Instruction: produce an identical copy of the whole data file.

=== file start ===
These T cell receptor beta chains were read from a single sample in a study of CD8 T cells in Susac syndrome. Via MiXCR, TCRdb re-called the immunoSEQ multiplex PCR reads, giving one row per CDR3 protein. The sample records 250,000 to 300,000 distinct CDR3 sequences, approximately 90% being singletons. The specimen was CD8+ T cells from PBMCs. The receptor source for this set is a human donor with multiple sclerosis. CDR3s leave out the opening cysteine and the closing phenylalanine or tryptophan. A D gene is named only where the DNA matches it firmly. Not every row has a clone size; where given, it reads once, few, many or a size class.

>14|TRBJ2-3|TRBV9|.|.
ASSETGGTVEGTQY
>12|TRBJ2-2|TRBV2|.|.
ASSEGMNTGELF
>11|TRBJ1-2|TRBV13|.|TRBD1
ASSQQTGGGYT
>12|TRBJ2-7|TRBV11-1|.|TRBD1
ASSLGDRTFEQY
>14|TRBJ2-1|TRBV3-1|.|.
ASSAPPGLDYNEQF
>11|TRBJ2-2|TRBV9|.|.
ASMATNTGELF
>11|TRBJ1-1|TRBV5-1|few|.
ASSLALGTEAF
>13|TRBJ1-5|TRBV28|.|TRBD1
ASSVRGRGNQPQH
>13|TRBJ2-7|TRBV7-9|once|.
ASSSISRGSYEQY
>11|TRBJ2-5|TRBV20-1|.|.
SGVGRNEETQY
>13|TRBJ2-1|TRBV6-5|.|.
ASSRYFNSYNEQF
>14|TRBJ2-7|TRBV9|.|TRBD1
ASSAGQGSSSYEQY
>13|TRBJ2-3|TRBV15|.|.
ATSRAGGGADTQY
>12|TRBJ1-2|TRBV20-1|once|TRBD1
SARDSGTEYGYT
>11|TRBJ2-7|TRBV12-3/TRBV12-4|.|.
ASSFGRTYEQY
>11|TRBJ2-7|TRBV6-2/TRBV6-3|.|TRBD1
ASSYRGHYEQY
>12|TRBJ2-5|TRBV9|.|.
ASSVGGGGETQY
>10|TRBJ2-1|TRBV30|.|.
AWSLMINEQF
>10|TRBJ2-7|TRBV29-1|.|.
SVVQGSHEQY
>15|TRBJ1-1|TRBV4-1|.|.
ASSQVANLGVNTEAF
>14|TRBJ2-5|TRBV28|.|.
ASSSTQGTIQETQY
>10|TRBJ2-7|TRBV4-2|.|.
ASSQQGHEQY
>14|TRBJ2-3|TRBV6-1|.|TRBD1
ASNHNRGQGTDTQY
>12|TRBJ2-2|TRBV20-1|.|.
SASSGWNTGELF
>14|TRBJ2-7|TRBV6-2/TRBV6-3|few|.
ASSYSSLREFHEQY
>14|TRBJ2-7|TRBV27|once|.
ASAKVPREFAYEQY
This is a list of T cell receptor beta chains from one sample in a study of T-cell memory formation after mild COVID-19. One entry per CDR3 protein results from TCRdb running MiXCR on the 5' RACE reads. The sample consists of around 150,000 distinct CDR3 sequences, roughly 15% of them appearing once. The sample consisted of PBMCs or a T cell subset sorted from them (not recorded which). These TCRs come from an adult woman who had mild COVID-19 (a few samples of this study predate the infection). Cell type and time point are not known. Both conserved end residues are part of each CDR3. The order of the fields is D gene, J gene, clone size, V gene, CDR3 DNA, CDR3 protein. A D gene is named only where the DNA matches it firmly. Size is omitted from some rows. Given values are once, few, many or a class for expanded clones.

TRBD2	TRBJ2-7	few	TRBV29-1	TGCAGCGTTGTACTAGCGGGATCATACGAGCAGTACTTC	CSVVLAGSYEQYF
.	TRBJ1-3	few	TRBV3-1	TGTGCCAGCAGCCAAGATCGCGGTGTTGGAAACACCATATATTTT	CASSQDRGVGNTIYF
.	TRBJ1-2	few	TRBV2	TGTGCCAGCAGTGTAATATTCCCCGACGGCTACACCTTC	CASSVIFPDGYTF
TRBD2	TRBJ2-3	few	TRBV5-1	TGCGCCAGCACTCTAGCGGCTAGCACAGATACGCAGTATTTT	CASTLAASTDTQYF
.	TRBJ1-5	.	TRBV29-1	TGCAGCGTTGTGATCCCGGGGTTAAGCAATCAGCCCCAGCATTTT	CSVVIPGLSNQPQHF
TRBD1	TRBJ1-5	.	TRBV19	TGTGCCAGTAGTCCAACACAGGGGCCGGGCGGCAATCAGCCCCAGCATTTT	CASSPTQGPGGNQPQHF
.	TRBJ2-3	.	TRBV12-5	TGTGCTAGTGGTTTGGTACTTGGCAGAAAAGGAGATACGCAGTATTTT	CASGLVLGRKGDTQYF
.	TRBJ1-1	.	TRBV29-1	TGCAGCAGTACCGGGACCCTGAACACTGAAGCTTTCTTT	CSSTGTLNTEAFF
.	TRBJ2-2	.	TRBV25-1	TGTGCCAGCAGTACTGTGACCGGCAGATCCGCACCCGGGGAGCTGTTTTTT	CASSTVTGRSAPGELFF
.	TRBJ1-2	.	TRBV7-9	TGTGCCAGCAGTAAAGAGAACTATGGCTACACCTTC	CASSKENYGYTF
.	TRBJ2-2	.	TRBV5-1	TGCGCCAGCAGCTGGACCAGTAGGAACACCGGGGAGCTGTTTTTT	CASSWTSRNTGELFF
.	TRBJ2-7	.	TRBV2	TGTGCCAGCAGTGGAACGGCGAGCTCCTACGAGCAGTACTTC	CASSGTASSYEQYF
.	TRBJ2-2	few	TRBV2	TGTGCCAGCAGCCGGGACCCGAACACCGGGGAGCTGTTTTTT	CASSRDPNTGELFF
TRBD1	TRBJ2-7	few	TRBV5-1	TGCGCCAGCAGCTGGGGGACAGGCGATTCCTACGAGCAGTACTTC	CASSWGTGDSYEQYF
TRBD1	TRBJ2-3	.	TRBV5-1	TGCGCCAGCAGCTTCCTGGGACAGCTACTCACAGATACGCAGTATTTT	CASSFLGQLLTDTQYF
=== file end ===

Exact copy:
These T cell receptor beta chains were read from a single sample in a study of CD8 T cells in Susac syndrome. Via MiXCR, TCRdb re-called the immunoSEQ multiplex PCR reads, giving one row per CDR3 protein. The sample records 250,000 to 300,000 distinct CDR3 sequences, approximately 90% being singletons. The specimen was CD8+ T cells from PBMCs. The receptor source for this set is a human donor with multiple sclerosis. CDR3s leave out the opening cysteine and the closing phenylalanine or tryptophan. A D gene is named only where the DNA matches it firmly. Not every row has a clone size; where given, it reads once, few, many or a size class.

>14|TRBJ2-3|TRBV9|.|.
ASSETGGTVEGTQY
>12|TRBJ2-2|TRBV2|.|.
ASSEGMNTGELF
>11|TRBJ1-2|TRBV13|.|TRBD1
ASSQQTGGGYT
>12|TRBJ2-7|TRBV11-1|.|TRBD1
ASSLGDRTFEQY
>14|TRBJ2-1|TRBV3-1|.|.
ASSAPPGLDYNEQF
>11|TRBJ2-2|TRBV9|.|.
ASMATNTGELF
>11|TRBJ1-1|TRBV5-1|few|.
ASSLALGTEAF
>13|TRBJ1-5|TRBV28|.|TRBD1
ASSVRGRGNQPQH
>13|TRBJ2-7|TRBV7-9|once|.
ASSSISRGSYEQY
>11|TRBJ2-5|TRBV20-1|.|.
SGVGRNEETQY
>13|TRBJ2-1|TRBV6-5|.|.
ASSRYFNSYNEQF
>14|TRBJ2-7|TRBV9|.|TRBD1
ASSAGQGSSSYEQY
>13|TRBJ2-3|TRBV15|.|.
ATSRAGGGADTQY
>12|TRBJ1-2|TRBV20-1|once|TRBD1
SARDSGTEYGYT
>11|TRBJ2-7|TRBV12-3/TRBV12-4|.|.
ASSFGRTYEQY
>11|TRBJ2-7|TRBV6-2/TRBV6-3|.|TRBD1
ASSYRGHYEQY
>12|TRBJ2-5|TRBV9|.|.
ASSVGGGGETQY
>10|TRBJ2-1|TRBV30|.|.
AWSLMINEQF
>10|TRBJ2-7|TRBV29-1|.|.
SVVQGSHEQY
>15|TRBJ1-1|TRBV4-1|.|.
ASSQVANLGVNTEAF
>14|TRBJ2-5|TRBV28|.|.
ASSSTQGTIQETQY
>10|TRBJ2-7|TRBV4-2|.|.
ASSQQGHEQY
>14|TRBJ2-3|TRBV6-1|.|TRBD1
ASNHNRGQGTDTQY
>12|TRBJ2-2|TRBV20-1|.|.
SASSGWNTGELF
>14|TRBJ2-7|TRBV6-2/TRBV6-3|few|.
ASSYSSLREFHEQY
>14|TRBJ2-7|TRBV27|once|.
ASAKVPREFAYEQY
This is a list of T cell receptor beta chains from one sample in a study of T-cell memory formation after mild COVID-19. One entry per CDR3 protein results from TCRdb running MiXCR on the 5' RACE reads. The sample consists of around 150,000 distinct CDR3 sequences, roughly 15% of them appearing once. The sample consisted of PBMCs or a T cell subset sorted from them (not recorded which). These TCRs come from an adult woman who had mild COVID-19 (a few samples of this study predate the infection). Cell type and time point are not known. Both conserved end residues are part of each CDR3. The order of the fields is D gene, J gene, clone size, V gene, CDR3 DNA, CDR3 protein. A D gene is named only where the DNA matches it firmly. Size is omitted from some rows. Given values are once, few, many or a class for expanded clones.

TRBD2	TRBJ2-7	few	TRBV29-1	TGCAGCGTTGTACTAGCGGGATCATACGAGCAGTACTTC	CSVVLAGSYEQYF
.	TRBJ1-3	few	TRBV3-1	TGTGCCAGCAGCCAAGATCGCGGTGTTGGAAACACCATATATTTT	CASSQDRGVGNTIYF
.	TRBJ1-2	few	TRBV2	TGTGCCAGCAGTGTAATATTCCCCGACGGCTACACCTTC	CASSVIFPDGYTF
TRBD2	TRBJ2-3	few	TRBV5-1	TGCGCCAGCACTCTAGCGGCTAGCACAGATACGCAGTATTTT	CASTLAASTDTQYF
.	TRBJ1-5	.	TRBV29-1	TGCAGCGTTGTGATCCCGGGGTTAAGCAATCAGCCCCAGCATTTT	CSVVIPGLSNQPQHF
TRBD1	TRBJ1-5	.	TRBV19	TGTGCCAGTAGTCCAACACAGGGGCCGGGCGGCAATCAGCCCCAGCATTTT	CASSPTQGPGGNQPQHF
.	TRBJ2-3	.	TRBV12-5	TGTGCTAGTGGTTTGGTACTTGGCAGAAAAGGAGATACGCAGTATTTT	CASGLVLGRKGDTQYF
.	TRBJ1-1	.	TRBV29-1	TGCAGCAGTACCGGGACCCTGAACACTGAAGCTTTCTTT	CSSTGTLNTEAFF
.	TRBJ2-2	.	TRBV25-1	TGTGCCAGCAGTACTGTGACCGGCAGATCCGCACCCGGGGAGCTGTTTTTT	CASSTVTGRSAPGELFF
.	TRBJ1-2	.	TRBV7-9	TGTGCCAGCAGTAAAGAGAACTATGGCTACACCTTC	CASSKENYGYTF
.	TRBJ2-2	.	TRBV5-1	TGCGCCAGCAGCTGGACCAGTAGGAACACCGGGGAGCTGTTTTTT	CASSWTSRNTGELFF
.	TRBJ2-7	.	TRBV2	TGTGCCAGCAGTGGAACGGCGAGCTCCTACGAGCAGTACTTC	CASSGTASSYEQYF
.	TRBJ2-2	few	TRBV2	TGTGCCAGCAGCCGGGACCCGAACACCGGGGAGCTGTTTTTT	CASSRDPNTGELFF
TRBD1	TRBJ2-7	few	TRBV5-1	TGCGCCAGCAGCTGGGGGACAGGCGATTCCTACGAGCAGTACTTC	CASSWGTGDSYEQYF
TRBD1	TRBJ2-3	.	TRBV5-1	TGCGCCAGCAGCTTCCTGGGACAGCTACTCACAGATACGCAGTATTTT	CASSFLGQLLTDTQYF